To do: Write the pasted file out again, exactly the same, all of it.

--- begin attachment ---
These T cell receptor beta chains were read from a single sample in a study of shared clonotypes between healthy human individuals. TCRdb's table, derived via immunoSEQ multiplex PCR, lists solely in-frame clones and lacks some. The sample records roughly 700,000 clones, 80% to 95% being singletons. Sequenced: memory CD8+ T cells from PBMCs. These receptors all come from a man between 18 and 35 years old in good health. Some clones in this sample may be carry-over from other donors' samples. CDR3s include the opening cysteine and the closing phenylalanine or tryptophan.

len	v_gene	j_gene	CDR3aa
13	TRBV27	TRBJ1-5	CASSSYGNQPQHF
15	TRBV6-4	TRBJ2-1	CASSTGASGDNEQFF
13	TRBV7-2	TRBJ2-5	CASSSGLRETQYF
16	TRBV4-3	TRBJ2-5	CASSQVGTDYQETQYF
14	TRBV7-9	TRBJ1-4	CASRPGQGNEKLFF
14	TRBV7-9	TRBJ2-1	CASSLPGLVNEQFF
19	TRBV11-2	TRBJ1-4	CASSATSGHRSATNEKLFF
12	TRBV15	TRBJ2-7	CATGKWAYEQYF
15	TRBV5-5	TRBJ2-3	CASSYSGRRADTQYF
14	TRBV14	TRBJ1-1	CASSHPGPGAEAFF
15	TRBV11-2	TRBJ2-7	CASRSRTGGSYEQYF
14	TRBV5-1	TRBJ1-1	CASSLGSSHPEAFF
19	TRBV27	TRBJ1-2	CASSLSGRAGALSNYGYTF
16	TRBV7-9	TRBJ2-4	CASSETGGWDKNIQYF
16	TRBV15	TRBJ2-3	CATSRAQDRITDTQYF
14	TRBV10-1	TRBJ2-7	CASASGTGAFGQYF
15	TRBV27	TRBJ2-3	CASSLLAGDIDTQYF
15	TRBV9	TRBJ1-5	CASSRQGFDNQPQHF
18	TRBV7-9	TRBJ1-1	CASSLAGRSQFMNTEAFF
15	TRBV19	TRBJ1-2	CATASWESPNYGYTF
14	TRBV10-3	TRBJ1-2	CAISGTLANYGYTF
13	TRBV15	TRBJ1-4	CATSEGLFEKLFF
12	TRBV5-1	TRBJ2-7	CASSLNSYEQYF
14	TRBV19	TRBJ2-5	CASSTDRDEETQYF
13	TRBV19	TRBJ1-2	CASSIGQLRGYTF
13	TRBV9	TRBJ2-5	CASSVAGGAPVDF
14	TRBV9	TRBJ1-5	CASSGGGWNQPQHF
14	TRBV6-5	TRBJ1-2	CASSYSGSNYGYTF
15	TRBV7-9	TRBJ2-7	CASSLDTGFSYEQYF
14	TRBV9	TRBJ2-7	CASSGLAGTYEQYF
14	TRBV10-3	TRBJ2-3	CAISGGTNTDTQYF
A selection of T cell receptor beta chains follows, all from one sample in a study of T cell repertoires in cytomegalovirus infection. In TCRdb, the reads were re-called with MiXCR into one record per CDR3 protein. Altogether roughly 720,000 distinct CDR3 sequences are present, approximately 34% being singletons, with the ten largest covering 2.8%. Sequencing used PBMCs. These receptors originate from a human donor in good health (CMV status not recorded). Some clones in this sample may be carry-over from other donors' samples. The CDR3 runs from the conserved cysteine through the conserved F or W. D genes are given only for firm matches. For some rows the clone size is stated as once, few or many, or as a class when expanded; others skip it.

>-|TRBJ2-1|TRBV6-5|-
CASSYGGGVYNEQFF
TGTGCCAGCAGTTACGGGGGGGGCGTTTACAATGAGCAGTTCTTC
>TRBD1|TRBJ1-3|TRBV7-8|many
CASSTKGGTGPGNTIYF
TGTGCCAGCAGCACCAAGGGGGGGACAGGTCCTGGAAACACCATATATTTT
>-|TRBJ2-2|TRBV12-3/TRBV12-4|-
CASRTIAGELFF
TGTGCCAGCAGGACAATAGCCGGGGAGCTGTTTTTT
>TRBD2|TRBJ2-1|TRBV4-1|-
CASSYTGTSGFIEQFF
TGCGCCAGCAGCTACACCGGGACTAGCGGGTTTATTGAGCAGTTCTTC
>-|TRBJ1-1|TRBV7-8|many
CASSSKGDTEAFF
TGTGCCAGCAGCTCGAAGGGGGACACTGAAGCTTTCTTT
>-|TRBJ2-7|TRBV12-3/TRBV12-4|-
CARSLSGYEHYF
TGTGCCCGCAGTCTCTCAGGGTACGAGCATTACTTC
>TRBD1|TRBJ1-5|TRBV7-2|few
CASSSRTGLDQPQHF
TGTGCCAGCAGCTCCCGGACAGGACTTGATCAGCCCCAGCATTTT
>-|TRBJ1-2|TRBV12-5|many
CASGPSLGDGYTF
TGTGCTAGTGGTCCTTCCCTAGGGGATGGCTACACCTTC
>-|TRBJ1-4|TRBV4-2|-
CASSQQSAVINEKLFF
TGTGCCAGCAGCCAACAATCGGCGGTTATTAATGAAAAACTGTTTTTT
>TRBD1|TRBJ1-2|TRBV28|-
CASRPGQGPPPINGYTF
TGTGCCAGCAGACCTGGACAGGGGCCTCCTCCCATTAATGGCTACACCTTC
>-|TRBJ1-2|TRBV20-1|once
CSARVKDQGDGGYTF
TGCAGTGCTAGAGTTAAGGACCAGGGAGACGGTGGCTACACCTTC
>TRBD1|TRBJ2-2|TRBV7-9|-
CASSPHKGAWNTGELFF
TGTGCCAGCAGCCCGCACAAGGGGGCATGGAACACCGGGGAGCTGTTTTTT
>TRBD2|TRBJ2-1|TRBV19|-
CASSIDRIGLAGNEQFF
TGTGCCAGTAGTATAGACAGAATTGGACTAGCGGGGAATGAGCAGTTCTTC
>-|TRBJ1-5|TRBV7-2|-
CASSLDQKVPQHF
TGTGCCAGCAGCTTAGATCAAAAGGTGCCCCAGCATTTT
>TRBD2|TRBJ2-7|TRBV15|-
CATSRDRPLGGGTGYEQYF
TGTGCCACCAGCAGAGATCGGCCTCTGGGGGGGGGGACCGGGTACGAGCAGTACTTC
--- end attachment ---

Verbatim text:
These T cell receptor beta chains were read from a single sample in a study of shared clonotypes between healthy human individuals. TCRdb's table, derived via immunoSEQ multiplex PCR, lists solely in-frame clones and lacks some. The sample records roughly 700,000 clones, 80% to 95% being singletons. Sequenced: memory CD8+ T cells from PBMCs. These receptors all come from a man between 18 and 35 years old in good health. Some clones in this sample may be carry-over from other donors' samples. CDR3s include the opening cysteine and the closing phenylalanine or tryptophan.

len	v_gene	j_gene	CDR3aa
13	TRBV27	TRBJ1-5	CASSSYGNQPQHF
15	TRBV6-4	TRBJ2-1	CASSTGASGDNEQFF
13	TRBV7-2	TRBJ2-5	CASSSGLRETQYF
16	TRBV4-3	TRBJ2-5	CASSQVGTDYQETQYF
14	TRBV7-9	TRBJ1-4	CASRPGQGNEKLFF
14	TRBV7-9	TRBJ2-1	CASSLPGLVNEQFF
19	TRBV11-2	TRBJ1-4	CASSATSGHRSATNEKLFF
12	TRBV15	TRBJ2-7	CATGKWAYEQYF
15	TRBV5-5	TRBJ2-3	CASSYSGRRADTQYF
14	TRBV14	TRBJ1-1	CASSHPGPGAEAFF
15	TRBV11-2	TRBJ2-7	CASRSRTGGSYEQYF
14	TRBV5-1	TRBJ1-1	CASSLGSSHPEAFF
19	TRBV27	TRBJ1-2	CASSLSGRAGALSNYGYTF
16	TRBV7-9	TRBJ2-4	CASSETGGWDKNIQYF
16	TRBV15	TRBJ2-3	CATSRAQDRITDTQYF
14	TRBV10-1	TRBJ2-7	CASASGTGAFGQYF
15	TRBV27	TRBJ2-3	CASSLLAGDIDTQYF
15	TRBV9	TRBJ1-5	CASSRQGFDNQPQHF
18	TRBV7-9	TRBJ1-1	CASSLAGRSQFMNTEAFF
15	TRBV19	TRBJ1-2	CATASWESPNYGYTF
14	TRBV10-3	TRBJ1-2	CAISGTLANYGYTF
13	TRBV15	TRBJ1-4	CATSEGLFEKLFF
12	TRBV5-1	TRBJ2-7	CASSLNSYEQYF
14	TRBV19	TRBJ2-5	CASSTDRDEETQYF
13	TRBV19	TRBJ1-2	CASSIGQLRGYTF
13	TRBV9	TRBJ2-5	CASSVAGGAPVDF
14	TRBV9	TRBJ1-5	CASSGGGWNQPQHF
14	TRBV6-5	TRBJ1-2	CASSYSGSNYGYTF
15	TRBV7-9	TRBJ2-7	CASSLDTGFSYEQYF
14	TRBV9	TRBJ2-7	CASSGLAGTYEQYF
14	TRBV10-3	TRBJ2-3	CAISGGTNTDTQYF
A selection of T cell receptor beta chains follows, all from one sample in a study of T cell repertoires in cytomegalovirus infection. In TCRdb, the reads were re-called with MiXCR into one record per CDR3 protein. Altogether roughly 720,000 distinct CDR3 sequences are present, approximately 34% being singletons, with the ten largest covering 2.8%. Sequencing used PBMCs. These receptors originate from a human donor in good health (CMV status not recorded). Some clones in this sample may be carry-over from other donors' samples. The CDR3 runs from the conserved cysteine through the conserved F or W. D genes are given only for firm matches. For some rows the clone size is stated as once, few or many, or as a class when expanded; others skip it.

>-|TRBJ2-1|TRBV6-5|-
CASSYGGGVYNEQFF
TGTGCCAGCAGTTACGGGGGGGGCGTTTACAATGAGCAGTTCTTC
>TRBD1|TRBJ1-3|TRBV7-8|many
CASSTKGGTGPGNTIYF
TGTGCCAGCAGCACCAAGGGGGGGACAGGTCCTGGAAACACCATATATTTT
>-|TRBJ2-2|TRBV12-3/TRBV12-4|-
CASRTIAGELFF
TGTGCCAGCAGGACAATAGCCGGGGAGCTGTTTTTT
>TRBD2|TRBJ2-1|TRBV4-1|-
CASSYTGTSGFIEQFF
TGCGCCAGCAGCTACACCGGGACTAGCGGGTTTATTGAGCAGTTCTTC
>-|TRBJ1-1|TRBV7-8|many
CASSSKGDTEAFF
TGTGCCAGCAGCTCGAAGGGGGACACTGAAGCTTTCTTT
>-|TRBJ2-7|TRBV12-3/TRBV12-4|-
CARSLSGYEHYF
TGTGCCCGCAGTCTCTCAGGGTACGAGCATTACTTC
>TRBD1|TRBJ1-5|TRBV7-2|few
CASSSRTGLDQPQHF
TGTGCCAGCAGCTCCCGGACAGGACTTGATCAGCCCCAGCATTTT
>-|TRBJ1-2|TRBV12-5|many
CASGPSLGDGYTF
TGTGCTAGTGGTCCTTCCCTAGGGGATGGCTACACCTTC
>-|TRBJ1-4|TRBV4-2|-
CASSQQSAVINEKLFF
TGTGCCAGCAGCCAACAATCGGCGGTTATTAATGAAAAACTGTTTTTT
>TRBD1|TRBJ1-2|TRBV28|-
CASRPGQGPPPINGYTF
TGTGCCAGCAGACCTGGACAGGGGCCTCCTCCCATTAATGGCTACACCTTC
>-|TRBJ1-2|TRBV20-1|once
CSARVKDQGDGGYTF
TGCAGTGCTAGAGTTAAGGACCAGGGAGACGGTGGCTACACCTTC
>TRBD1|TRBJ2-2|TRBV7-9|-
CASSPHKGAWNTGELFF
TGTGCCAGCAGCCCGCACAAGGGGGCATGGAACACCGGGGAGCTGTTTTTT
>TRBD2|TRBJ2-1|TRBV19|-
CASSIDRIGLAGNEQFF
TGTGCCAGTAGTATAGACAGAATTGGACTAGCGGGGAATGAGCAGTTCTTC
>-|TRBJ1-5|TRBV7-2|-
CASSLDQKVPQHF
TGTGCCAGCAGCTTAGATCAAAAGGTGCCCCAGCATTTT
>TRBD2|TRBJ2-7|TRBV15|-
CATSRDRPLGGGTGYEQYF
TGTGCCACCAGCAGAGATCGGCCTCTGGGGGGGGGGACCGGGTACGAGCAGTACTTC